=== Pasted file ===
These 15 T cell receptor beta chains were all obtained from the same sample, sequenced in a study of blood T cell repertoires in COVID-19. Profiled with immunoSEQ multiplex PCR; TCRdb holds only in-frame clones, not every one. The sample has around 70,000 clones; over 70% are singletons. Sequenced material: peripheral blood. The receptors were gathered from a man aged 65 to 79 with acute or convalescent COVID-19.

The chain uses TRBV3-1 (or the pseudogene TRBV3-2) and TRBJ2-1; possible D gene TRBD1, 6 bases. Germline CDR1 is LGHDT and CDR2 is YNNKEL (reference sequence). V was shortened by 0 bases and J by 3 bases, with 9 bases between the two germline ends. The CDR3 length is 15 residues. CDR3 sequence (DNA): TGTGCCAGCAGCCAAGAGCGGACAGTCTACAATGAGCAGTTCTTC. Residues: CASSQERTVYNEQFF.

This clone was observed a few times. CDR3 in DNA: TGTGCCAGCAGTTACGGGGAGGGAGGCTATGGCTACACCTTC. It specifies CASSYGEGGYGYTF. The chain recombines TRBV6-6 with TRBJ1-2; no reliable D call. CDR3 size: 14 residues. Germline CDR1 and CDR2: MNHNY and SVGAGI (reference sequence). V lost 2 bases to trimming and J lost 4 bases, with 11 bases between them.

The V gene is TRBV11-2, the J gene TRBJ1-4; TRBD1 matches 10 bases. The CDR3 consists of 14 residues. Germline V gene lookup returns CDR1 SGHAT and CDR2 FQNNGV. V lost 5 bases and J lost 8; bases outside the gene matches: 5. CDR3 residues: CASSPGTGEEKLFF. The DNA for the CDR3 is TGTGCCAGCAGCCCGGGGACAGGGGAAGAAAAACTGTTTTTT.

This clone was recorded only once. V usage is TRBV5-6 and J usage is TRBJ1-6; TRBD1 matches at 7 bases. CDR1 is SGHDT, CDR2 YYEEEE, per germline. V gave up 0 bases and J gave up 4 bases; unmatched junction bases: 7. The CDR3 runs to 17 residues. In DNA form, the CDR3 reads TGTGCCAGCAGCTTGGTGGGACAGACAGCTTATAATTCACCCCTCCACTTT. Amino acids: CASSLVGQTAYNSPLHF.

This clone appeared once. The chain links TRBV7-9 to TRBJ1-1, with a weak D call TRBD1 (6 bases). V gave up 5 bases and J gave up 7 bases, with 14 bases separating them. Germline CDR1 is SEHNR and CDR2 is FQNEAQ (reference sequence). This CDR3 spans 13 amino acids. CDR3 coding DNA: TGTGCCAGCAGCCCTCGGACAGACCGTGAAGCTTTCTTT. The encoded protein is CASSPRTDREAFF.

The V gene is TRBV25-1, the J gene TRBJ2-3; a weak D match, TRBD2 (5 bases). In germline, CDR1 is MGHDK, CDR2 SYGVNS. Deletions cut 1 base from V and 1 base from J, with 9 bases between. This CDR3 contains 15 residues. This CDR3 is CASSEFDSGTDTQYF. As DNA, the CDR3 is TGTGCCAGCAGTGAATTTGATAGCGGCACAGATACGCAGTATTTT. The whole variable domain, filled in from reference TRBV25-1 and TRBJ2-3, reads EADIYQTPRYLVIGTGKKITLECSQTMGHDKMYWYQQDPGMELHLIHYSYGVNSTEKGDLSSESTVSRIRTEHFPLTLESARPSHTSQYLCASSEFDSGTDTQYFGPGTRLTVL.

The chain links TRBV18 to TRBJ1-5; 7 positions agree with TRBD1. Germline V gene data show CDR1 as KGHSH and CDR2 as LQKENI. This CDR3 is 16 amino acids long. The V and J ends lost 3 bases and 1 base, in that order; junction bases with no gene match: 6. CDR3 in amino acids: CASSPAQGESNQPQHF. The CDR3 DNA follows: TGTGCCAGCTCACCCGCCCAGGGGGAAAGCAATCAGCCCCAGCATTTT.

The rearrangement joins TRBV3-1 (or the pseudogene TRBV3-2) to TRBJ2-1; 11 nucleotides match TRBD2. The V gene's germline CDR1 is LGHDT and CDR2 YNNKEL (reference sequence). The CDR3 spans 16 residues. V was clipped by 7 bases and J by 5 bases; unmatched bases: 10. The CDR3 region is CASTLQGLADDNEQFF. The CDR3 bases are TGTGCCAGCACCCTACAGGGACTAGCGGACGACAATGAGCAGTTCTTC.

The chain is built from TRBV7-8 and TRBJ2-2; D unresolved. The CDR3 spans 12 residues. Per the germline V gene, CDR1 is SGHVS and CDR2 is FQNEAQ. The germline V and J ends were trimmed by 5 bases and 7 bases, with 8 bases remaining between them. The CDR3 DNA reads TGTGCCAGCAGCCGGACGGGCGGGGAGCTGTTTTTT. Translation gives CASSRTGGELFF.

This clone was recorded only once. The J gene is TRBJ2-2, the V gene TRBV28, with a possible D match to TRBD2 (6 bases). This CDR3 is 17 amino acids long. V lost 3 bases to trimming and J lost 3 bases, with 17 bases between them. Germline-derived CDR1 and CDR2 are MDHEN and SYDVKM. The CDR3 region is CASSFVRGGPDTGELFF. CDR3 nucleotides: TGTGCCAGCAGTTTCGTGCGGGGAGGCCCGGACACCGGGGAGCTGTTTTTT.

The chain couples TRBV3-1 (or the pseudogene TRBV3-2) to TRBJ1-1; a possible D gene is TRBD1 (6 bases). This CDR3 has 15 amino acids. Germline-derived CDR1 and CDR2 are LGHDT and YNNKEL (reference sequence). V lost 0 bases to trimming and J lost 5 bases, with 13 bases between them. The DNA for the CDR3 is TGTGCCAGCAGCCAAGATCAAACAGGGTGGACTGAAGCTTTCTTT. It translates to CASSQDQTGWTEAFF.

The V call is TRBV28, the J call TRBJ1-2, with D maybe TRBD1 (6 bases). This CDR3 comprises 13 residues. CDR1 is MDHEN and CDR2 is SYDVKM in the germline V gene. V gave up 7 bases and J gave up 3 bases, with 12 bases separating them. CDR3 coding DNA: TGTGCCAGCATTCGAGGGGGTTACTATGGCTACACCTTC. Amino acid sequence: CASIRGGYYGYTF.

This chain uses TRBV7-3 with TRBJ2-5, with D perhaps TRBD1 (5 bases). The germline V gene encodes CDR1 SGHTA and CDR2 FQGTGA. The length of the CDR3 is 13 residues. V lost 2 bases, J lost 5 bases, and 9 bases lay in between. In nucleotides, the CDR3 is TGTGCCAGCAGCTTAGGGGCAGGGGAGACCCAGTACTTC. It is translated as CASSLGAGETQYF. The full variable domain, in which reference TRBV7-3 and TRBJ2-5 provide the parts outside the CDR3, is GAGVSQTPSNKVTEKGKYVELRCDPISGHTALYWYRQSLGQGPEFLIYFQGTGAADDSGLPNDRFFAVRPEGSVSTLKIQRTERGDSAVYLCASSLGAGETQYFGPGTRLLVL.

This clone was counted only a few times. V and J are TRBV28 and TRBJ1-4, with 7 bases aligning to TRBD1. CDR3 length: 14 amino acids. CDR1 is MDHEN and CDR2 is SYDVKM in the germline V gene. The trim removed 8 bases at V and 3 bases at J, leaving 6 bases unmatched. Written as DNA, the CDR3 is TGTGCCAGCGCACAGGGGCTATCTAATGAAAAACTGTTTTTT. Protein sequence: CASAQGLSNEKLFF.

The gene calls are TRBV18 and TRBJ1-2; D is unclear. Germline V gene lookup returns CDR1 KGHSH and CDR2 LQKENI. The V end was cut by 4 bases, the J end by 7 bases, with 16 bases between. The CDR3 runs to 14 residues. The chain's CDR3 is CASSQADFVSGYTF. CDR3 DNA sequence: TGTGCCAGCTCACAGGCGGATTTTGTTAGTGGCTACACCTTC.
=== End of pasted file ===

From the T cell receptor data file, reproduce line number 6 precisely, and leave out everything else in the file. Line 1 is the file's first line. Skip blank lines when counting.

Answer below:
This clone appeared once. The chain links TRBV7-9 to TRBJ1-1, with a weak D call TRBD1 (6 bases). V gave up 5 bases and J gave up 7 bases, with 14 bases separating them. Germline CDR1 is SEHNR and CDR2 is FQNEAQ (reference sequence). This CDR3 spans 13 amino acids. CDR3 coding DNA: TGTGCCAGCAGCCCTCGGACAGACCGTGAAGCTTTCTTT. The encoded protein is CASSPRTDREAFF.